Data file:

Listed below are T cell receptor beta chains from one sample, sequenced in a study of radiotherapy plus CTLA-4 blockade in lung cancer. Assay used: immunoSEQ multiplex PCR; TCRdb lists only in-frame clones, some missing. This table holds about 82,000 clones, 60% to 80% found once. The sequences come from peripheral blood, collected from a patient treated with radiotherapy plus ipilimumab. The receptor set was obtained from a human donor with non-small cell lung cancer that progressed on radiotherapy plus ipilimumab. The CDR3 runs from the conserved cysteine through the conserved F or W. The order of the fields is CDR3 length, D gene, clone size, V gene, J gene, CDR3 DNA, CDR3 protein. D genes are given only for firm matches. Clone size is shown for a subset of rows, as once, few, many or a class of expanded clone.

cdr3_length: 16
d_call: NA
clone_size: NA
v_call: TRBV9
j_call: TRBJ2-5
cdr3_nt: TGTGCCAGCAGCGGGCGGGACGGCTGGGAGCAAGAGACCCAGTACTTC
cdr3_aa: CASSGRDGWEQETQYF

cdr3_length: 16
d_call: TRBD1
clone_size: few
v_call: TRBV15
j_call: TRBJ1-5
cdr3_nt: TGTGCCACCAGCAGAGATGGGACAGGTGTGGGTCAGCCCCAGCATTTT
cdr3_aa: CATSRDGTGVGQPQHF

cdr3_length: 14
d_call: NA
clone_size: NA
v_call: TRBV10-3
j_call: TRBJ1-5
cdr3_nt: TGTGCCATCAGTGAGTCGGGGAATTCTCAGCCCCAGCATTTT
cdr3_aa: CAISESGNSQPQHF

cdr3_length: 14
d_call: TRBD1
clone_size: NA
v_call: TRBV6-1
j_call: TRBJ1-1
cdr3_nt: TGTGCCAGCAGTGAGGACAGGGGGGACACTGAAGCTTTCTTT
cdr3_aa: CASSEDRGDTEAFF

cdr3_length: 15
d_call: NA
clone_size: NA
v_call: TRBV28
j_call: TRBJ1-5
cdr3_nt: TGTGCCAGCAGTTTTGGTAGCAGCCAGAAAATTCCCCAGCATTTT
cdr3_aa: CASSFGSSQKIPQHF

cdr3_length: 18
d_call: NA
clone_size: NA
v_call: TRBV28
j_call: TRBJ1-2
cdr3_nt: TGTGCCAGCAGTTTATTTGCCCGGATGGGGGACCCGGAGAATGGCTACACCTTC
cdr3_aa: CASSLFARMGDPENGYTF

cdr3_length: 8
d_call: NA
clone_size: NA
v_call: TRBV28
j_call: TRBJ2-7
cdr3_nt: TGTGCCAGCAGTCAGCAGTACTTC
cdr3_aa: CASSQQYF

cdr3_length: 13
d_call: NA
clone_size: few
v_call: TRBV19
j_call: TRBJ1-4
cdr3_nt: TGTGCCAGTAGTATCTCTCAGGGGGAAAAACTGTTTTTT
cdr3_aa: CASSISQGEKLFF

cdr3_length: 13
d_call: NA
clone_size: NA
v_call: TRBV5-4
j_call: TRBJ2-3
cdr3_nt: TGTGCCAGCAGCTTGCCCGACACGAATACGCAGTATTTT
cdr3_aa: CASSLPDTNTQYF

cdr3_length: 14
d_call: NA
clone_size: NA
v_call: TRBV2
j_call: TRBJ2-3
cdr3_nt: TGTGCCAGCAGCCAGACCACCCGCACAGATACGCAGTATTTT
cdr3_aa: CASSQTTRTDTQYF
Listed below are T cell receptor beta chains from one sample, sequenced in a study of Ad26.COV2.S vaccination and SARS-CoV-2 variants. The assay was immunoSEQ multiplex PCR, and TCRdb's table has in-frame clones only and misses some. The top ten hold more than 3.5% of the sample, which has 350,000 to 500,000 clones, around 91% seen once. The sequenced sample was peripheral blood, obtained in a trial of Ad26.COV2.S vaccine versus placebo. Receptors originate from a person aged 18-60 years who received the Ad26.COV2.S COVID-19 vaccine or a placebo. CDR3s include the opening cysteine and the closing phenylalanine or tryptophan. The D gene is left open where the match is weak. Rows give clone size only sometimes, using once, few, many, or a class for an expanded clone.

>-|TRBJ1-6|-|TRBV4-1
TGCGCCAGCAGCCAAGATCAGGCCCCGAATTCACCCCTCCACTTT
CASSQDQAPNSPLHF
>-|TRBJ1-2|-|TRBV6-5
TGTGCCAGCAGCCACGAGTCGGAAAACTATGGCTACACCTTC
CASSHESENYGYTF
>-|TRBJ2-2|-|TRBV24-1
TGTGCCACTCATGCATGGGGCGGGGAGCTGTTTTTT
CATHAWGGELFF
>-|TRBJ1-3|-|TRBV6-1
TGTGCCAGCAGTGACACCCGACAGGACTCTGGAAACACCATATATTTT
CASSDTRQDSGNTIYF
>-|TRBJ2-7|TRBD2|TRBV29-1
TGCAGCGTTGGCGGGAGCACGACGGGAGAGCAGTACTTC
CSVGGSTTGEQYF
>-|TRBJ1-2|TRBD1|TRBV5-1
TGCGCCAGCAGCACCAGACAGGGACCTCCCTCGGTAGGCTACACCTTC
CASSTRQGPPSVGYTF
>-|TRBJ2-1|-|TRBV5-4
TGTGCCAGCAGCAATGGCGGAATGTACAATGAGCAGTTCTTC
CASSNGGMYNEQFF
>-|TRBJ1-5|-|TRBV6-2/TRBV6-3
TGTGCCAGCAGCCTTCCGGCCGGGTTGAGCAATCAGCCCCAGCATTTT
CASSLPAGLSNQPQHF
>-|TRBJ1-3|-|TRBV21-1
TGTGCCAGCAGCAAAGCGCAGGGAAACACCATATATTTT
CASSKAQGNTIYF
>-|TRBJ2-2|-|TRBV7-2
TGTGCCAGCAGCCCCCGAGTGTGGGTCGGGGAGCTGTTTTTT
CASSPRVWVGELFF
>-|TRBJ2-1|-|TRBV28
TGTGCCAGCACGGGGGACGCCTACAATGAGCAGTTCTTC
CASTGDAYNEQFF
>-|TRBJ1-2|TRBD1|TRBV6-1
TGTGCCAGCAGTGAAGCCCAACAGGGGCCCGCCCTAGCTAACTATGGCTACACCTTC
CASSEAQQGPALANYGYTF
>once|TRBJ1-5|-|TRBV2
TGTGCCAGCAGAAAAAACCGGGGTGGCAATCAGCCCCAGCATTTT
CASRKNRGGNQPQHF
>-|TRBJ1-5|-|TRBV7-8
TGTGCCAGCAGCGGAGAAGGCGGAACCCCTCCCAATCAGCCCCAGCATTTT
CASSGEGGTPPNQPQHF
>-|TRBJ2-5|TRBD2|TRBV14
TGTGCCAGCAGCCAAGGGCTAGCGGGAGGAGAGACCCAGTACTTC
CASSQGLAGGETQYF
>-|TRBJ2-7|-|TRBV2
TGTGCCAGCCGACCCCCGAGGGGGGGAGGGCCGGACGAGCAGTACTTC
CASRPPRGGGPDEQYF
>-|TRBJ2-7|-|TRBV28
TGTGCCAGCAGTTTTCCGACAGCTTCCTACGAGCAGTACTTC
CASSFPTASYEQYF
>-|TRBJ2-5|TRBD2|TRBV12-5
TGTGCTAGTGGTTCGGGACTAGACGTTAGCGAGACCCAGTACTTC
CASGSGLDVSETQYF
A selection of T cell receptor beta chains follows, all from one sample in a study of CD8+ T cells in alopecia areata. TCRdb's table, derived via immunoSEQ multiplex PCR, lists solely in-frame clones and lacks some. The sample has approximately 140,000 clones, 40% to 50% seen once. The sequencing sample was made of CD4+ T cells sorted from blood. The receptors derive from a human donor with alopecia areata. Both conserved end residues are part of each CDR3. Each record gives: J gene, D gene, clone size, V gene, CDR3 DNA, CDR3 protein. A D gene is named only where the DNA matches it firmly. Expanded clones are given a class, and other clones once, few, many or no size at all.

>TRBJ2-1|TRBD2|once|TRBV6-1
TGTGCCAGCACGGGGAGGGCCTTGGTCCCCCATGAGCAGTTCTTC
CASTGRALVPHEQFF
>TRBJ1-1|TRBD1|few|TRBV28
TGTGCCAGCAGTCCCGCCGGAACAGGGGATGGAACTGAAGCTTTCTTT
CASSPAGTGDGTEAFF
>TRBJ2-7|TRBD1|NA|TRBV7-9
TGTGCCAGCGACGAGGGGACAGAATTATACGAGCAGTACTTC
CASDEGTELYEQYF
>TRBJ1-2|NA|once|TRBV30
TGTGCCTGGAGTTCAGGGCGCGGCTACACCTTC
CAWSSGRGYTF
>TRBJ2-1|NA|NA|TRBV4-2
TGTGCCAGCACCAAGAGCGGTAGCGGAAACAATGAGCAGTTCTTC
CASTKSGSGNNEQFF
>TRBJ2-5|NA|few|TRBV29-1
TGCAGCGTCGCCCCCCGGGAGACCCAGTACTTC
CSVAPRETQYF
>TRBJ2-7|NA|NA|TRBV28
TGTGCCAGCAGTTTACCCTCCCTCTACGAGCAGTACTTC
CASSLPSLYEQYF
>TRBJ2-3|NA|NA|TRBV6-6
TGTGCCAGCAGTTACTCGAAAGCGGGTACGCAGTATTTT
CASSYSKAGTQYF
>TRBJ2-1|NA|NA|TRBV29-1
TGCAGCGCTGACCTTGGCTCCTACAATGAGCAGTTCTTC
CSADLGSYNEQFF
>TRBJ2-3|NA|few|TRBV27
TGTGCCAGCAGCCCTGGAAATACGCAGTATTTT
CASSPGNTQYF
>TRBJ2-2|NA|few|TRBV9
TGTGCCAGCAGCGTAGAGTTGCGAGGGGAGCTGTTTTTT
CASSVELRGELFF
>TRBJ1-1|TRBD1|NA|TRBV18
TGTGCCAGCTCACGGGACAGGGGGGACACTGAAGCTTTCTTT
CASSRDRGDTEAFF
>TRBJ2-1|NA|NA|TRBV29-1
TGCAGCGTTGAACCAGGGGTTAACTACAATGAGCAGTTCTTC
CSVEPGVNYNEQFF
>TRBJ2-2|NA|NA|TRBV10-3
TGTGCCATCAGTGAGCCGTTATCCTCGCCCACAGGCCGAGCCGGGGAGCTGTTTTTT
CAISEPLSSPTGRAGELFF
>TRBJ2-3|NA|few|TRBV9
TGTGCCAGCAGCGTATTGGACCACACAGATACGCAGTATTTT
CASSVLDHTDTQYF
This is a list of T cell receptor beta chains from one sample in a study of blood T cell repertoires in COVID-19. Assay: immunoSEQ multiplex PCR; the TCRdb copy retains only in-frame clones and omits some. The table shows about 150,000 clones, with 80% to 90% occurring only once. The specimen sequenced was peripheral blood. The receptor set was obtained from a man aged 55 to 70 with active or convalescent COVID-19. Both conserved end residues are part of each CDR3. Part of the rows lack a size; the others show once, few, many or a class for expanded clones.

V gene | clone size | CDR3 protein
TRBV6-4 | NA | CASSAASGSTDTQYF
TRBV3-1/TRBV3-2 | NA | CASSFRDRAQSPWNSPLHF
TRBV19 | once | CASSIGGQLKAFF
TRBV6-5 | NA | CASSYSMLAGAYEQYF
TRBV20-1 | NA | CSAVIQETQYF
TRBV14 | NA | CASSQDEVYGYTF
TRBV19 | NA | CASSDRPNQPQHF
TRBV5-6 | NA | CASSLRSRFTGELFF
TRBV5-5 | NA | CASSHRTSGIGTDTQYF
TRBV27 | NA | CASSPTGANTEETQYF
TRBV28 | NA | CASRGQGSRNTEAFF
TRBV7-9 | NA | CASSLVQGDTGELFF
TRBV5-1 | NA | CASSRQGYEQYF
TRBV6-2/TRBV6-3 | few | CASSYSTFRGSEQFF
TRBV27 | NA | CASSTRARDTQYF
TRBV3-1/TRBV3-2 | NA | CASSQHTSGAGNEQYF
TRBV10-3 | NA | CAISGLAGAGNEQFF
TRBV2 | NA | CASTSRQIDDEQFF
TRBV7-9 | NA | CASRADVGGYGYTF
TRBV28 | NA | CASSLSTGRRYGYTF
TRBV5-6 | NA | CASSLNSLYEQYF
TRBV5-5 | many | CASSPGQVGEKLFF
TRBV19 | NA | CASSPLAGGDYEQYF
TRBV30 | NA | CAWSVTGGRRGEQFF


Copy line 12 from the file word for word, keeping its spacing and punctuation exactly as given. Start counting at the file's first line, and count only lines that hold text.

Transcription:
v_call: TRBV15